Quantitation of gait and stance alterations due to monosodium iodoacetate-induced knee osteoarthritis in yucatan swine

Katherine T. la Vallee, Timothy P. Maus, Joseph D. Stock, Kenneth J. Stalder, Locke A. Karriker, Naveen S. Murthy, Rahul Kanwar, Andreas S. Beutler, Mark D. Unger

Research output: Contribution to journalArticlepeer-review

Abstract

Knee osteoarthritis is one of the most common causes of chronic pain worldwide, and several animal models have been developed to investigate disease mechanisms and treatments to combat associated morbidities. Here we describe a novel method for assessment of locomotor pain behavior in Yucatan swine. We used monosodium iodoacetate (MIA) to induce osteoarthritis in the hindlimb knee, and then conducted live observation, quantitative gait analysis, and quantitative weight-bearing stance analysis. We used these methods to test the hypothesis that locomotor pain behaviors after osteoarthritis induction would be detected by multiparameter quantitation for at least 12 wk in a novel large animal model of osteoarthritis. MIA-induced knee osteoarthritis produced lameness quantifiable by all measurement techniques, with onset at 2 to 4 wk and persistence until the conclusion of the study at 12 wk. Both live observation and gait analysis of kinetic parameters identified mild and moderate osteoarthritis phenotypes corresponding to a binary dose relationship. Quantitative stance analysis demonstrated the greatest sensitivity, discriminating between mild osteoarthritis states induced by 1.2 and 4.0 mg MIA, with stability of expression for as long as 12 wk. The multiparameter quantitation used in our study allowed rejection of the null hypothesis. This large animal model of quantitative locomotor pain resulting from MIA-induced osteoarthritis may support the assessment of new analgesic strategies for human knee osteoarthritis.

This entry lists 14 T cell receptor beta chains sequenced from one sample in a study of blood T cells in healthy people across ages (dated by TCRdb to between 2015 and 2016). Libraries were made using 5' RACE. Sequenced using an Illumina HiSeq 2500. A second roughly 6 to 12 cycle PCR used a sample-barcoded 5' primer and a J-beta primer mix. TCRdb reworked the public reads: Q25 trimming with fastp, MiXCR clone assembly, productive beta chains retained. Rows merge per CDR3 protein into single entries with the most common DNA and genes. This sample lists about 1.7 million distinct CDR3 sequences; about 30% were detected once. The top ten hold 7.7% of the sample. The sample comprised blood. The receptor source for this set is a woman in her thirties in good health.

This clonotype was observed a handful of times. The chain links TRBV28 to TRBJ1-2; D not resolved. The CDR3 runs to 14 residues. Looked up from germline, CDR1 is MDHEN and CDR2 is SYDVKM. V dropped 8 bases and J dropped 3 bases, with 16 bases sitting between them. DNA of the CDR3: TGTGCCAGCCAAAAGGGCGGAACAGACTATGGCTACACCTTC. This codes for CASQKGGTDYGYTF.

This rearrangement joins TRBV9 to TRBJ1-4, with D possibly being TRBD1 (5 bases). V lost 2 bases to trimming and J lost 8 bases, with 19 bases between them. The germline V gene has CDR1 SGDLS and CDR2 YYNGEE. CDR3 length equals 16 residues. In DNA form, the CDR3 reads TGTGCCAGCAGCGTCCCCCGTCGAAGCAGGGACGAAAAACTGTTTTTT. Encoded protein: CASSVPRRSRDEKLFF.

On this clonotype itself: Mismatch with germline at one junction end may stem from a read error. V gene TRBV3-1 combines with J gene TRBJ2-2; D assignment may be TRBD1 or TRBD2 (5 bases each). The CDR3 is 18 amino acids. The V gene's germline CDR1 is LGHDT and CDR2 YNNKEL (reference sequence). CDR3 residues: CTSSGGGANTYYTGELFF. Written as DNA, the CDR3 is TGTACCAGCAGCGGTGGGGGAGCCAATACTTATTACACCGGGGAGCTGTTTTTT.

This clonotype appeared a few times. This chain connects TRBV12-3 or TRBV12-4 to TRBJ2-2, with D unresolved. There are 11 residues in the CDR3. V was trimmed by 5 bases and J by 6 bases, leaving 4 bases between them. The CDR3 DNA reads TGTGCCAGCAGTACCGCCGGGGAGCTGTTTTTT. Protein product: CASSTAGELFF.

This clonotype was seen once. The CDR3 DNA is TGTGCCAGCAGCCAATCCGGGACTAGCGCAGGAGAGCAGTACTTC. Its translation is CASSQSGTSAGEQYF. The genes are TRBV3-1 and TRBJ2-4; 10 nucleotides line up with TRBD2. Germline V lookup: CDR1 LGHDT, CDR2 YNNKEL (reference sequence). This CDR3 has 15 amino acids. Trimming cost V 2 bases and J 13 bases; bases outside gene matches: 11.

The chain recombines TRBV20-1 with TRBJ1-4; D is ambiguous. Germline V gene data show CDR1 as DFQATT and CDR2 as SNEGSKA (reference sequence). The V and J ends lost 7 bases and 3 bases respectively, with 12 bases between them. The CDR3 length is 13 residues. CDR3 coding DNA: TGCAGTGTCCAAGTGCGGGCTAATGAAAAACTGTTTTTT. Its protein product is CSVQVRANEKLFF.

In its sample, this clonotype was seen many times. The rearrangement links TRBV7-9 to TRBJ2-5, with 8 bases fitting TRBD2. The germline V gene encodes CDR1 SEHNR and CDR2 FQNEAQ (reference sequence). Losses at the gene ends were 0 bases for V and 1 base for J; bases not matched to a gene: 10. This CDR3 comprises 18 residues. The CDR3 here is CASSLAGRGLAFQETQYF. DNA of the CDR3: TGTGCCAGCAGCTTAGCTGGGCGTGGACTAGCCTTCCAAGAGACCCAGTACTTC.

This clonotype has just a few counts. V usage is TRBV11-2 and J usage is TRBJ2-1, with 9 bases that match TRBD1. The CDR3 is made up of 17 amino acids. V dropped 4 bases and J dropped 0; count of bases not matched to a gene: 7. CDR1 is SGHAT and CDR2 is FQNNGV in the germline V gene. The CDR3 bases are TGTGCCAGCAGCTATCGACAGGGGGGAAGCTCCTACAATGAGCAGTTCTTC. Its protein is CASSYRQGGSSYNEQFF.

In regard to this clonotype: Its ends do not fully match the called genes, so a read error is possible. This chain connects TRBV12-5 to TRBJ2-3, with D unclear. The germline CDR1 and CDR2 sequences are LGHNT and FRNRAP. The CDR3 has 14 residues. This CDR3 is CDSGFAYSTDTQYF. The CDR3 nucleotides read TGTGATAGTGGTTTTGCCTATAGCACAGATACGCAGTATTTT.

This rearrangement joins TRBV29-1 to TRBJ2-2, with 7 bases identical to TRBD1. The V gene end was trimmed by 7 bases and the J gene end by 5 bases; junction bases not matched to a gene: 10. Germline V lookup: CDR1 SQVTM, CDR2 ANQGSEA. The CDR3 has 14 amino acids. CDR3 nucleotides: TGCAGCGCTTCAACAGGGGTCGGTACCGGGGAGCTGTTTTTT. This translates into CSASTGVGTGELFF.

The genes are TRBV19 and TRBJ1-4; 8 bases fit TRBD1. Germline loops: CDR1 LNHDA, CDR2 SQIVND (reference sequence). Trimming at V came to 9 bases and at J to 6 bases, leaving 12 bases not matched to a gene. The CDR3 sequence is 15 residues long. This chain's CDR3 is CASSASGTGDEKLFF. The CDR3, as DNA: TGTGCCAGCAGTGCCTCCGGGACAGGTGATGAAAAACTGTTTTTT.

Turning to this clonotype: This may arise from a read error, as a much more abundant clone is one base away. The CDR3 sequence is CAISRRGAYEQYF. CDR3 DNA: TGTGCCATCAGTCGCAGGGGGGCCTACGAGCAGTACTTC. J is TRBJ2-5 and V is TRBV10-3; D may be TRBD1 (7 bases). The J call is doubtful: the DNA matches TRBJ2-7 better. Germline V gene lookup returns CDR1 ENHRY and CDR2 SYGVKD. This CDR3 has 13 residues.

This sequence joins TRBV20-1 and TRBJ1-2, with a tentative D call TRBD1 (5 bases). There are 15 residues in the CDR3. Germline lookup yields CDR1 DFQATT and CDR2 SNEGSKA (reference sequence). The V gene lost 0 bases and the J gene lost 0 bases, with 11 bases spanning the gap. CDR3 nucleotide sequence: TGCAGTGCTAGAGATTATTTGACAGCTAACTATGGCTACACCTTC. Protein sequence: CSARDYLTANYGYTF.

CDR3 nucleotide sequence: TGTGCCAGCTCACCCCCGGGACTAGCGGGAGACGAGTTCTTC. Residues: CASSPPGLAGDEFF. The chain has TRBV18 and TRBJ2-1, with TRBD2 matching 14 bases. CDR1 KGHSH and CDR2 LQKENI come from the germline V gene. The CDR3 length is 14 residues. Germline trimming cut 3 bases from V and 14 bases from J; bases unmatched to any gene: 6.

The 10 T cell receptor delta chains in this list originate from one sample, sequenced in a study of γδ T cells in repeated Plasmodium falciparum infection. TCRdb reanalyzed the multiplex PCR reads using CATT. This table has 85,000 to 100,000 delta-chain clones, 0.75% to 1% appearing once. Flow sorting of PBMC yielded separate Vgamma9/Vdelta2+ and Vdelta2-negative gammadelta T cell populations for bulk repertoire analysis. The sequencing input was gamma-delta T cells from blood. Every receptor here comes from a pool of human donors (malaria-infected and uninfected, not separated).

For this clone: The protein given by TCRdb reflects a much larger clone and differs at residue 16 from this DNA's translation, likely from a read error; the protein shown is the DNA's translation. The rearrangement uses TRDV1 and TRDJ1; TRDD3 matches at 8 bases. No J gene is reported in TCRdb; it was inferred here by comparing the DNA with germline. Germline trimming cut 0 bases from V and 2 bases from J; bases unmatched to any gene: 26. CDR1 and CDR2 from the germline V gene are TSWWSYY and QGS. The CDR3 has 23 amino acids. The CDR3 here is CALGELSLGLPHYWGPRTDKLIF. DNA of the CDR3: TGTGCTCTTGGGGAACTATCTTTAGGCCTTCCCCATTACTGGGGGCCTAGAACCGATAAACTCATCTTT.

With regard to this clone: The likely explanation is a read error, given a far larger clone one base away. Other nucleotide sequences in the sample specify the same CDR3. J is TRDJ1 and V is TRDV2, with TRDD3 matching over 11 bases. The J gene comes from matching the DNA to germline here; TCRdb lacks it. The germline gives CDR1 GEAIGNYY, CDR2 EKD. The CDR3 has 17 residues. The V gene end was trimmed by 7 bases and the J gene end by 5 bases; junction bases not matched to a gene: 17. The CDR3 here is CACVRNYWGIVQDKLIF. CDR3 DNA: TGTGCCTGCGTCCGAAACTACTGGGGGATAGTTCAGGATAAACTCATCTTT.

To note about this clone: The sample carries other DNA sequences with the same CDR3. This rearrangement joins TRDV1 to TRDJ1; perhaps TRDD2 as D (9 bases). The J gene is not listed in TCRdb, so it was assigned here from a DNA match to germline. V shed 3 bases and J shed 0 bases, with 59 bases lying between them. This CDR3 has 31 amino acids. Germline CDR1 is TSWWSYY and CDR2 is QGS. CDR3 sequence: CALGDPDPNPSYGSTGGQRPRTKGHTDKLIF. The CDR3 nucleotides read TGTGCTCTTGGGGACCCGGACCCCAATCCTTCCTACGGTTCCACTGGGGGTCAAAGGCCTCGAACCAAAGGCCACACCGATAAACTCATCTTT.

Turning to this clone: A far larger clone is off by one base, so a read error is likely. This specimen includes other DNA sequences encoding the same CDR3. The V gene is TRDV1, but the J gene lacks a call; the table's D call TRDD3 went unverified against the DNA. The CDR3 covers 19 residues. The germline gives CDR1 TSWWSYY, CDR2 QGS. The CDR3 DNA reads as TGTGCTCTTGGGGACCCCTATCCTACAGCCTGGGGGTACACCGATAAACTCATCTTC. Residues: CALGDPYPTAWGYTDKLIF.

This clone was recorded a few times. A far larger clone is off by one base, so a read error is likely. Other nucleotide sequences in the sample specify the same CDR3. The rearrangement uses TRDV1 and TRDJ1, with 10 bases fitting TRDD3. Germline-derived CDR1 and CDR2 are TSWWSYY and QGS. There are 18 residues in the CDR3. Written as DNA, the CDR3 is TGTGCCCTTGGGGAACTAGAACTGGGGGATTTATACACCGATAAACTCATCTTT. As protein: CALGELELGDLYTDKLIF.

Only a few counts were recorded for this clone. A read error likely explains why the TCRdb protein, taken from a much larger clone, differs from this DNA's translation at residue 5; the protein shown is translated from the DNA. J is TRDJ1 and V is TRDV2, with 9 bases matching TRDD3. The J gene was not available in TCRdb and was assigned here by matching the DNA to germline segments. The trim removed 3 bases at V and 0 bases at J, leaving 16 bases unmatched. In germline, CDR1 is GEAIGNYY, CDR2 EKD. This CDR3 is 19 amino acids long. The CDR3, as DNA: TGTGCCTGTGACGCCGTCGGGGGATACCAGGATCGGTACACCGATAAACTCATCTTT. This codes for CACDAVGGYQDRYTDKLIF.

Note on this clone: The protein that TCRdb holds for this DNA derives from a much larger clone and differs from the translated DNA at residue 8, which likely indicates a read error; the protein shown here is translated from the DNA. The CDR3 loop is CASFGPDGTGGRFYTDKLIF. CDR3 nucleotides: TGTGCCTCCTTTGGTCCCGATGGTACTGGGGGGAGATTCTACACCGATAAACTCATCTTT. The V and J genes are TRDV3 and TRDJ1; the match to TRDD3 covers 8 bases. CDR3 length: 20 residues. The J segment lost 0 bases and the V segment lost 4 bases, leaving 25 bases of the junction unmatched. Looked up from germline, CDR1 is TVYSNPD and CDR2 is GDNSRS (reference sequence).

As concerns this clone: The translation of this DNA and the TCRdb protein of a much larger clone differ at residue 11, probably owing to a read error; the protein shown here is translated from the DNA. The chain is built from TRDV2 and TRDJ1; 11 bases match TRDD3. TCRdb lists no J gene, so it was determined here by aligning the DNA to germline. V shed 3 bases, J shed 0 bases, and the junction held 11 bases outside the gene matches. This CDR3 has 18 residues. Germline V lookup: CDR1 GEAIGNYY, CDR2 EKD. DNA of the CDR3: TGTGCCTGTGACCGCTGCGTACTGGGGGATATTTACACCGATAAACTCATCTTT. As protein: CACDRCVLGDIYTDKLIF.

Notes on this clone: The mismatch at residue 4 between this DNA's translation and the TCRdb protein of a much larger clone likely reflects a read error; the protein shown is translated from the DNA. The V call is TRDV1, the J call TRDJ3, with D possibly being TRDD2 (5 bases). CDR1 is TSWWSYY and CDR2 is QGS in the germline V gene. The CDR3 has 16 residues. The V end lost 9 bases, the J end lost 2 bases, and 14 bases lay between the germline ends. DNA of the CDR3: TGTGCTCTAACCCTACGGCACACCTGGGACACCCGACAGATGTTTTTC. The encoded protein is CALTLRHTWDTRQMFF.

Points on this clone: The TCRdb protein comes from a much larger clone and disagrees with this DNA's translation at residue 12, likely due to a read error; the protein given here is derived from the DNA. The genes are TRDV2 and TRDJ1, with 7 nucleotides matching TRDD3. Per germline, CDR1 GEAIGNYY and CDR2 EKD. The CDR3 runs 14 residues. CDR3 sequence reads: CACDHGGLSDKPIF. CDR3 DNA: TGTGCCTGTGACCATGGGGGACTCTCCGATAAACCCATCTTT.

Original languageEnglish (US)
Pages (from-to)248-257
Number of pages10
JournalComparative medicine
Volume70
Issue number3
DOIs
StatePublished - Jun 2020

ASJC Scopus subject areas

  • Biochemistry, Genetics and Molecular Biology(all)
  • veterinary(all)

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